We all have our favourite meals, and parasites are no different, preferring to dine and reside on one particular host – although they will infest and feed off others if their host of preference is not available. However, Boris Krasnov and colleagues from Israel and the USA explain that the more distant the evolutionary relationship between the principal host and second choice dining opportunities, the fewer parasites tend to take up residence. Intrigued by the relationship between parasites and their hosts, Krasnov and his team decided to find out whether the parasites preferences were affected by the dining opportunities presented by their host (p. 1259).
Suspecting that fleas would be more likely to dine, consume more and spend less energy digesting blood extracted from their preferred host than more distantly related hosts, the team collected newly hatched Parapulex chephreis and Xenopsylla ramesis fleas to infest rodents ranging from the fleas’ preferred hosts to more distantly related species. Then, after allowing the fleas to feast, the team measured how many of the fleas had dined, how much they had consumed and their metabolic rate as they tackled digesting the meal, to find out if the relatedness of the hosts impacted the parasites’ dining preferences.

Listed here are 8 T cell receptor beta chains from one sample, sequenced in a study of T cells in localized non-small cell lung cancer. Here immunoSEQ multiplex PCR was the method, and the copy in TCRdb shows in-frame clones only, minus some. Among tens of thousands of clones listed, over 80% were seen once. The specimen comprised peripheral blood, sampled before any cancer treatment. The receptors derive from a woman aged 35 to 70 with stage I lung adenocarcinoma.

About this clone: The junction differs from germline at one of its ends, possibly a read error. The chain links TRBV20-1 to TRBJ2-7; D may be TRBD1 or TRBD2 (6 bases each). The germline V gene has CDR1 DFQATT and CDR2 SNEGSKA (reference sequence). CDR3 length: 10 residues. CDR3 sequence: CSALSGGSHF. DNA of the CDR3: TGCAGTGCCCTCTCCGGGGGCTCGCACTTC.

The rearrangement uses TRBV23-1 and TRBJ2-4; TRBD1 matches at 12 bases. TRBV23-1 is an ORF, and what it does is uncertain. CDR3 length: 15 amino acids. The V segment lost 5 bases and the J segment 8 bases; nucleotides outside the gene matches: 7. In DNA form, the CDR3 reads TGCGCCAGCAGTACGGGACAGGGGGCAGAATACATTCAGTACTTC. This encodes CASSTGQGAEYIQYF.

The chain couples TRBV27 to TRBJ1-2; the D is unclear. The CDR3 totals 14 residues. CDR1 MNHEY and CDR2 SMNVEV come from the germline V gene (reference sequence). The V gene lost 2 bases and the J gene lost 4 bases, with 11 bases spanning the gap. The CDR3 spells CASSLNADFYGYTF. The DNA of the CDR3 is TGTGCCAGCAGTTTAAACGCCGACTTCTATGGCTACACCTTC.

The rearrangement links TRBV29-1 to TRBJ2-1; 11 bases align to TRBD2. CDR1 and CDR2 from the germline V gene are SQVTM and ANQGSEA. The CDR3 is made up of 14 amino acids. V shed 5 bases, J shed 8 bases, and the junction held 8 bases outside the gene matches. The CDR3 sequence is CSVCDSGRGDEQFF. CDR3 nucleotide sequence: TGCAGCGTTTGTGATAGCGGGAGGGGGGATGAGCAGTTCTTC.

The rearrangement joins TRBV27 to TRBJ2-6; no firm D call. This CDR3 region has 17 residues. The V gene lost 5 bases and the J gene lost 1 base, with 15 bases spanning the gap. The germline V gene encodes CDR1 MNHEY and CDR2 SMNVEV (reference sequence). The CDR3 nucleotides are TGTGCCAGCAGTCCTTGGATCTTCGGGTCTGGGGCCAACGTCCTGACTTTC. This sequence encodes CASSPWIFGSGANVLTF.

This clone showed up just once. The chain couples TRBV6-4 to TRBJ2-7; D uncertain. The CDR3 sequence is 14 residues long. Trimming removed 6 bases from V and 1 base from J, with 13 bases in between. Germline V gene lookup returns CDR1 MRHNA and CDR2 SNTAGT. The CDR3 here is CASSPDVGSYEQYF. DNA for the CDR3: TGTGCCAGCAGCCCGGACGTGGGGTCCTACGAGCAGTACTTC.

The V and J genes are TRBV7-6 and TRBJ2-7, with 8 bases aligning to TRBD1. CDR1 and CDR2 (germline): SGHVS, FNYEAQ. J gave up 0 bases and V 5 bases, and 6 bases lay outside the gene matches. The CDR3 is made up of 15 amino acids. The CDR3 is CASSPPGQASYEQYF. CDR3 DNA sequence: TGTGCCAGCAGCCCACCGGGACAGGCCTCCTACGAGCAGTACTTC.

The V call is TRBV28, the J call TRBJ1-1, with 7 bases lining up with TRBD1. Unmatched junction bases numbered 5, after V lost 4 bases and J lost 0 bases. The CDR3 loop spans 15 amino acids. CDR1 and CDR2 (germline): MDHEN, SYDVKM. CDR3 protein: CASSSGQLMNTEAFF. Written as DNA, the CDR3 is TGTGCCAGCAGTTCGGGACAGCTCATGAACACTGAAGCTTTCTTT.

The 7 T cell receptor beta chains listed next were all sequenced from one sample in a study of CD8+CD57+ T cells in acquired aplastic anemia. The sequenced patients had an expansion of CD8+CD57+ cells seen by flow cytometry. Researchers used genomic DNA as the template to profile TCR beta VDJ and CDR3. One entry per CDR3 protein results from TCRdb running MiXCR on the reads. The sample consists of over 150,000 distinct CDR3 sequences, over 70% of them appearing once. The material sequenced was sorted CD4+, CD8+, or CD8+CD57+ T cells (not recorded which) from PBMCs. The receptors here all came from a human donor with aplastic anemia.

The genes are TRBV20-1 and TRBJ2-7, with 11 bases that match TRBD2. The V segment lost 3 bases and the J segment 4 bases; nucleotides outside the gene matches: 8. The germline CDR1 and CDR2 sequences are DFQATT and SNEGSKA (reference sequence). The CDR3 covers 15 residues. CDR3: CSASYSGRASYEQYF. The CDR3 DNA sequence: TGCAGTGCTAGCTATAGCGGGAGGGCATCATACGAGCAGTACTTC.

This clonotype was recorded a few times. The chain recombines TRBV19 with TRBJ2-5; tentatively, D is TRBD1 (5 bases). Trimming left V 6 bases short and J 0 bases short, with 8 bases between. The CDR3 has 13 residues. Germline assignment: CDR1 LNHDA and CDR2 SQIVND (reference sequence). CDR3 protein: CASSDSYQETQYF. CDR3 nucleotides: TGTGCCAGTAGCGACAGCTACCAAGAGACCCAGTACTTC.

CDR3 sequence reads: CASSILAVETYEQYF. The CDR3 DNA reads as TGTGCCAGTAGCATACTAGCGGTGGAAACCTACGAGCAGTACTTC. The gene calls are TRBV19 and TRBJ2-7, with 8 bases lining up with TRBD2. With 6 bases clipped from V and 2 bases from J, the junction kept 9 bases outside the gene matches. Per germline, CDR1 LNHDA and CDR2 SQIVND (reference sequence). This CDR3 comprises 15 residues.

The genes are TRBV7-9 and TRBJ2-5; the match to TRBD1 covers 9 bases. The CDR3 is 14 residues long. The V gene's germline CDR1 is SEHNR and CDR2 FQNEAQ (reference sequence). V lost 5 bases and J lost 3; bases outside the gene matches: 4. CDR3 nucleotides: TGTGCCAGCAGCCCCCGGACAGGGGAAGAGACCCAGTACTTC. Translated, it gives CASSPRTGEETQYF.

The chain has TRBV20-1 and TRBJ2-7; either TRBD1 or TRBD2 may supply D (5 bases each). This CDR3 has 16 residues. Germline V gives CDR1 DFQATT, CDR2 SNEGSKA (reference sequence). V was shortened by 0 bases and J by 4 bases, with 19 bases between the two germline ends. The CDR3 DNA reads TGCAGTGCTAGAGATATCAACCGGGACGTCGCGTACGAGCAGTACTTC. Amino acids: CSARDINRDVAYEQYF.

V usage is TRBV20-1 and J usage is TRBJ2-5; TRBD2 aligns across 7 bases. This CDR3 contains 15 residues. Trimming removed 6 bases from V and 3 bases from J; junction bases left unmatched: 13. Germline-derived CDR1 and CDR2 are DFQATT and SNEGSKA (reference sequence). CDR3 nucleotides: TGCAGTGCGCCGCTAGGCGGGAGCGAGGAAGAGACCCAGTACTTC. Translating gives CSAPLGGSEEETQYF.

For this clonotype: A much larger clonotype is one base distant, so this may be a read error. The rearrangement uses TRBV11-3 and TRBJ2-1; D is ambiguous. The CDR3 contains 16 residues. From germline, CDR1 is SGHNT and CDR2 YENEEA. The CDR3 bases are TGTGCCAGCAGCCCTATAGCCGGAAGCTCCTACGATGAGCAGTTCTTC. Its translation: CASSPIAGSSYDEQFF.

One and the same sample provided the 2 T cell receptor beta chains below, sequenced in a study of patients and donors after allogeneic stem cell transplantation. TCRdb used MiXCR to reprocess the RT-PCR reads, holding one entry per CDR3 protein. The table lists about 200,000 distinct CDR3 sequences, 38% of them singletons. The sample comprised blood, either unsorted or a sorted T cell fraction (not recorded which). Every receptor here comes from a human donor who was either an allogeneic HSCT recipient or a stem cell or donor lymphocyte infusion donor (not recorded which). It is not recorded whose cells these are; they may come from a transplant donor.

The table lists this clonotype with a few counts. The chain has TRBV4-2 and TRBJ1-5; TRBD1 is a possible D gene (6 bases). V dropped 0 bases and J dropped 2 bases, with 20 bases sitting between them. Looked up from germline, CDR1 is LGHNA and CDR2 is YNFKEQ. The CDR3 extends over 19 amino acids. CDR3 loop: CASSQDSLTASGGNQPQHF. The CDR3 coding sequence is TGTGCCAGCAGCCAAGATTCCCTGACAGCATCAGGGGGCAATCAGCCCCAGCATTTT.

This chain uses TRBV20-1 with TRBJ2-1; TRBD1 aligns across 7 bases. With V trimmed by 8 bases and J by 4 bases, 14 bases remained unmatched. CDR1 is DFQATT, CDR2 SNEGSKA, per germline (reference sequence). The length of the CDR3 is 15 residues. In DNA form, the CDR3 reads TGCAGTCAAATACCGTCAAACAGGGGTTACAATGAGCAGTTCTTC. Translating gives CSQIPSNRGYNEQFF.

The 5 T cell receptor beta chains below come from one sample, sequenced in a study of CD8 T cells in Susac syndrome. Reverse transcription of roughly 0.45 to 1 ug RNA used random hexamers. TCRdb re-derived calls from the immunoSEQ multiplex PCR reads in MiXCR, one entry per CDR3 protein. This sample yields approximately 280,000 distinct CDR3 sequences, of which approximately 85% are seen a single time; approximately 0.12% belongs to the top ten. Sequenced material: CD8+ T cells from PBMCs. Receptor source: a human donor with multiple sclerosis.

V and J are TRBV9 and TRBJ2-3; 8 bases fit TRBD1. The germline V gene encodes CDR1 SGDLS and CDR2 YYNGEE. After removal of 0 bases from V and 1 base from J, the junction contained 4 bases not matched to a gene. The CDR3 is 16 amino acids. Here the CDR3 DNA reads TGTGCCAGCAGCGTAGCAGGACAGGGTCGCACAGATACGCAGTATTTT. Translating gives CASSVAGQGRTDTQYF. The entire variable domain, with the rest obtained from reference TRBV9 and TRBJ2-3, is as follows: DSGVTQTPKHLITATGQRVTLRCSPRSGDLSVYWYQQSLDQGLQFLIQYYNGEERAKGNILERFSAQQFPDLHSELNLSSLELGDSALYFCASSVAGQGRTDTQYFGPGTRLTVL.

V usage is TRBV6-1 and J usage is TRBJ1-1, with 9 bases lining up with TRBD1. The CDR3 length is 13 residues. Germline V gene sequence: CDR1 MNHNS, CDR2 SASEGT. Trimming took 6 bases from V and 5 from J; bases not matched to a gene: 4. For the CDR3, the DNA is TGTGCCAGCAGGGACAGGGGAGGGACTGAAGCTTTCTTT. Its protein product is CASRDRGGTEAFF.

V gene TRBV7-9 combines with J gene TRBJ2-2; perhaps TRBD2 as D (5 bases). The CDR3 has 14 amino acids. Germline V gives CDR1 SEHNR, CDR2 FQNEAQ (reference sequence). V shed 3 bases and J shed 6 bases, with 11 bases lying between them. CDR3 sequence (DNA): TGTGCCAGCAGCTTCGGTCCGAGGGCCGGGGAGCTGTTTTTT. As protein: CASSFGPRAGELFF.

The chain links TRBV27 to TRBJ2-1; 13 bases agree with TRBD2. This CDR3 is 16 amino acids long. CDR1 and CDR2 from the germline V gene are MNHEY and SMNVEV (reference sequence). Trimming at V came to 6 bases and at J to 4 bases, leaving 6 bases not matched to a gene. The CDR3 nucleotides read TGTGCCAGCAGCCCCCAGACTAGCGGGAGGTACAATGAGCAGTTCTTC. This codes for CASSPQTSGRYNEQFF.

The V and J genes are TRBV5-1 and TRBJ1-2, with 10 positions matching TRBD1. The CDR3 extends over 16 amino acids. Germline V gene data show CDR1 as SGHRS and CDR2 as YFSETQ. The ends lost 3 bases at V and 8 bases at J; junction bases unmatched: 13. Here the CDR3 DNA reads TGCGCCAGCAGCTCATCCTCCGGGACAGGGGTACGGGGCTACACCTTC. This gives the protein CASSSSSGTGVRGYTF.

The team was surprised to find that the fleas did not always do better when dining on their preferred host. Having expected that the fleas would consume most when sucking blood from their host of choice and spend the least energy digesting that meal, the team actually found the opposite: that fleas drank more from hosts that were only distantly related to their first choice and spent less energy digesting the meal. Also, X. ramesis fleas always consumed more than P. chephreis and used less energy processing the meal.
Analysing the unexpected consumption patterns, the team suspects that fleas used less energy digesting the blood of distantly related hosts because the victims rarely encounter the fleas; hence their immune response is weaker, making the blood easier to digest.
The team also suspects that X. ramesis’ lifestyle could account for their efficient digestion. Explaining that X. ramesis only reside briefly on the bodies of their hosts, whereas P. chephreis remain in residence for lengthy periods, the team suggests that X. ramesis fleas are opportunists, consuming large meals and digesting them efficiently to make the most of their infrequent dining opportunities.